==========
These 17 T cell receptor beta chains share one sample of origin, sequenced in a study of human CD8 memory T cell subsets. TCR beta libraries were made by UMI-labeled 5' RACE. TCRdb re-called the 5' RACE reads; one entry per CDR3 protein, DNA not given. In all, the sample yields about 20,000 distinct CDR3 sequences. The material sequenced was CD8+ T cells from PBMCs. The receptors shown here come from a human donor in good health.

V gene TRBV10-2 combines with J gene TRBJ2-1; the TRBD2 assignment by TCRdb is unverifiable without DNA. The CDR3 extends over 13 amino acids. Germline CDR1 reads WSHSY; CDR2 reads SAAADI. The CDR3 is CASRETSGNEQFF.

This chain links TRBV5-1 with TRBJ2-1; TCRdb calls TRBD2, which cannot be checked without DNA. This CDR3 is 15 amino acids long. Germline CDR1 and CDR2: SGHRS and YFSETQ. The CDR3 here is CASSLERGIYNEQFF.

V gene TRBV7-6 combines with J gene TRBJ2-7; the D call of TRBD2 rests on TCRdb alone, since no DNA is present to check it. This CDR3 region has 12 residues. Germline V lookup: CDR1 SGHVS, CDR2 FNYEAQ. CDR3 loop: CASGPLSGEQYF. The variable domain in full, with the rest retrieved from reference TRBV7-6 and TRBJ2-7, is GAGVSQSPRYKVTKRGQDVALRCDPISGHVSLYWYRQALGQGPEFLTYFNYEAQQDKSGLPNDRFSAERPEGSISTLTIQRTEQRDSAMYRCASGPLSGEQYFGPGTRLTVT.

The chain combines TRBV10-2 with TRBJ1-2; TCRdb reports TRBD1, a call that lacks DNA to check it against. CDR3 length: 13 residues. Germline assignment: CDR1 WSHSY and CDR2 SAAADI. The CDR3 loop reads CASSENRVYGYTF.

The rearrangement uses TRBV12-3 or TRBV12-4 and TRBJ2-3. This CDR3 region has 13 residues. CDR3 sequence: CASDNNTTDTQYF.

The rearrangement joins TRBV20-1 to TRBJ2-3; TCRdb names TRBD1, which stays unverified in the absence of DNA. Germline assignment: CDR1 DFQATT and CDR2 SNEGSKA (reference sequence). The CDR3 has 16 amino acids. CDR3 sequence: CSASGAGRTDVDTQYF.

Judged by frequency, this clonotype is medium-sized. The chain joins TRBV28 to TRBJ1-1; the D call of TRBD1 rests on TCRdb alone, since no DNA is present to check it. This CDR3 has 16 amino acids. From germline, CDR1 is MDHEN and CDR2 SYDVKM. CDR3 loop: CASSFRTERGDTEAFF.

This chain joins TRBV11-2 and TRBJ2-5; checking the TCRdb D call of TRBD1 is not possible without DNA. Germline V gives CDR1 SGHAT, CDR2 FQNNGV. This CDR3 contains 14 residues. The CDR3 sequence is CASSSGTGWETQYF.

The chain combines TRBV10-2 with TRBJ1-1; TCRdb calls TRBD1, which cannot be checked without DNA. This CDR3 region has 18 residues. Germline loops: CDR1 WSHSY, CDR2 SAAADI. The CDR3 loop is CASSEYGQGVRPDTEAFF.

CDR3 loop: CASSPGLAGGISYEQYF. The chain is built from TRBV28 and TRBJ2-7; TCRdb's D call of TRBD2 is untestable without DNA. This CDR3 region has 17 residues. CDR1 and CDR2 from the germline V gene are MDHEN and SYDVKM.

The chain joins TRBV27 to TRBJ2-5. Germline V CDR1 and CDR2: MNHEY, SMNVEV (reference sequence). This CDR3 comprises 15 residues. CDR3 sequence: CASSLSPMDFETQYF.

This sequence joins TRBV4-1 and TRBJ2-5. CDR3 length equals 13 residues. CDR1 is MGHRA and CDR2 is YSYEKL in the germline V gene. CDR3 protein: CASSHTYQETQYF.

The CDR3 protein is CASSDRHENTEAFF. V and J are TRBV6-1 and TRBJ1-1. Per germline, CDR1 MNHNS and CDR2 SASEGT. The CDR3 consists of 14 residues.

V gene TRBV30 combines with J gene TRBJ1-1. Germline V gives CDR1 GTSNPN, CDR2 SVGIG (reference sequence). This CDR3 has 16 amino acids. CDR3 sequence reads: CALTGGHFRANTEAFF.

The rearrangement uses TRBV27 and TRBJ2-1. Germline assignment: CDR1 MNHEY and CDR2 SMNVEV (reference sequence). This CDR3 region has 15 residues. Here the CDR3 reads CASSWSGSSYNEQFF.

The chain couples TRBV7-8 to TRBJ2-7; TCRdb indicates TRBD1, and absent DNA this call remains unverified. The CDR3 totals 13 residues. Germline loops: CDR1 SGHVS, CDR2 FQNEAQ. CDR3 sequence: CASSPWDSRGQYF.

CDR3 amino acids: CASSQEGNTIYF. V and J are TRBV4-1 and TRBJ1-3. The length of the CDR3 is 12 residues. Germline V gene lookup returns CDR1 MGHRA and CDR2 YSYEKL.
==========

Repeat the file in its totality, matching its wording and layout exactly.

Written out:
These 17 T cell receptor beta chains share one sample of origin, sequenced in a study of human CD8 memory T cell subsets. TCR beta libraries were made by UMI-labeled 5' RACE. TCRdb re-called the 5' RACE reads; one entry per CDR3 protein, DNA not given. In all, the sample yields about 20,000 distinct CDR3 sequences. The material sequenced was CD8+ T cells from PBMCs. The receptors shown here come from a human donor in good health.

V gene TRBV10-2 combines with J gene TRBJ2-1; the TRBD2 assignment by TCRdb is unverifiable without DNA. The CDR3 extends over 13 amino acids. Germline CDR1 reads WSHSY; CDR2 reads SAAADI. The CDR3 is CASRETSGNEQFF.

This chain links TRBV5-1 with TRBJ2-1; TCRdb calls TRBD2, which cannot be checked without DNA. This CDR3 is 15 amino acids long. Germline CDR1 and CDR2: SGHRS and YFSETQ. The CDR3 here is CASSLERGIYNEQFF.

V gene TRBV7-6 combines with J gene TRBJ2-7; the D call of TRBD2 rests on TCRdb alone, since no DNA is present to check it. This CDR3 region has 12 residues. Germline V lookup: CDR1 SGHVS, CDR2 FNYEAQ. CDR3 loop: CASGPLSGEQYF. The variable domain in full, with the rest retrieved from reference TRBV7-6 and TRBJ2-7, is GAGVSQSPRYKVTKRGQDVALRCDPISGHVSLYWYRQALGQGPEFLTYFNYEAQQDKSGLPNDRFSAERPEGSISTLTIQRTEQRDSAMYRCASGPLSGEQYFGPGTRLTVT.

The chain combines TRBV10-2 with TRBJ1-2; TCRdb reports TRBD1, a call that lacks DNA to check it against. CDR3 length: 13 residues. Germline assignment: CDR1 WSHSY and CDR2 SAAADI. The CDR3 loop reads CASSENRVYGYTF.

The rearrangement uses TRBV12-3 or TRBV12-4 and TRBJ2-3. This CDR3 region has 13 residues. CDR3 sequence: CASDNNTTDTQYF.

The rearrangement joins TRBV20-1 to TRBJ2-3; TCRdb names TRBD1, which stays unverified in the absence of DNA. Germline assignment: CDR1 DFQATT and CDR2 SNEGSKA (reference sequence). The CDR3 has 16 amino acids. CDR3 sequence: CSASGAGRTDVDTQYF.

Judged by frequency, this clonotype is medium-sized. The chain joins TRBV28 to TRBJ1-1; the D call of TRBD1 rests on TCRdb alone, since no DNA is present to check it. This CDR3 has 16 amino acids. From germline, CDR1 is MDHEN and CDR2 SYDVKM. CDR3 loop: CASSFRTERGDTEAFF.

This chain joins TRBV11-2 and TRBJ2-5; checking the TCRdb D call of TRBD1 is not possible without DNA. Germline V gives CDR1 SGHAT, CDR2 FQNNGV. This CDR3 contains 14 residues. The CDR3 sequence is CASSSGTGWETQYF.

The chain combines TRBV10-2 with TRBJ1-1; TCRdb calls TRBD1, which cannot be checked without DNA. This CDR3 region has 18 residues. Germline loops: CDR1 WSHSY, CDR2 SAAADI. The CDR3 loop is CASSEYGQGVRPDTEAFF.

CDR3 loop: CASSPGLAGGISYEQYF. The chain is built from TRBV28 and TRBJ2-7; TCRdb's D call of TRBD2 is untestable without DNA. This CDR3 region has 17 residues. CDR1 and CDR2 from the germline V gene are MDHEN and SYDVKM.

The chain joins TRBV27 to TRBJ2-5. Germline V CDR1 and CDR2: MNHEY, SMNVEV (reference sequence). This CDR3 comprises 15 residues. CDR3 sequence: CASSLSPMDFETQYF.

This sequence joins TRBV4-1 and TRBJ2-5. CDR3 length equals 13 residues. CDR1 is MGHRA and CDR2 is YSYEKL in the germline V gene. CDR3 protein: CASSHTYQETQYF.

The CDR3 protein is CASSDRHENTEAFF. V and J are TRBV6-1 and TRBJ1-1. Per germline, CDR1 MNHNS and CDR2 SASEGT. The CDR3 consists of 14 residues.

V gene TRBV30 combines with J gene TRBJ1-1. Germline V gives CDR1 GTSNPN, CDR2 SVGIG (reference sequence). This CDR3 has 16 amino acids. CDR3 sequence reads: CALTGGHFRANTEAFF.

The rearrangement uses TRBV27 and TRBJ2-1. Germline assignment: CDR1 MNHEY and CDR2 SMNVEV (reference sequence). This CDR3 region has 15 residues. Here the CDR3 reads CASSWSGSSYNEQFF.

The chain couples TRBV7-8 to TRBJ2-7; TCRdb indicates TRBD1, and absent DNA this call remains unverified. The CDR3 totals 13 residues. Germline loops: CDR1 SGHVS, CDR2 FQNEAQ. CDR3 sequence: CASSPWDSRGQYF.

CDR3 amino acids: CASSQEGNTIYF. V and J are TRBV4-1 and TRBJ1-3. The length of the CDR3 is 12 residues. Germline V gene lookup returns CDR1 MGHRA and CDR2 YSYEKL.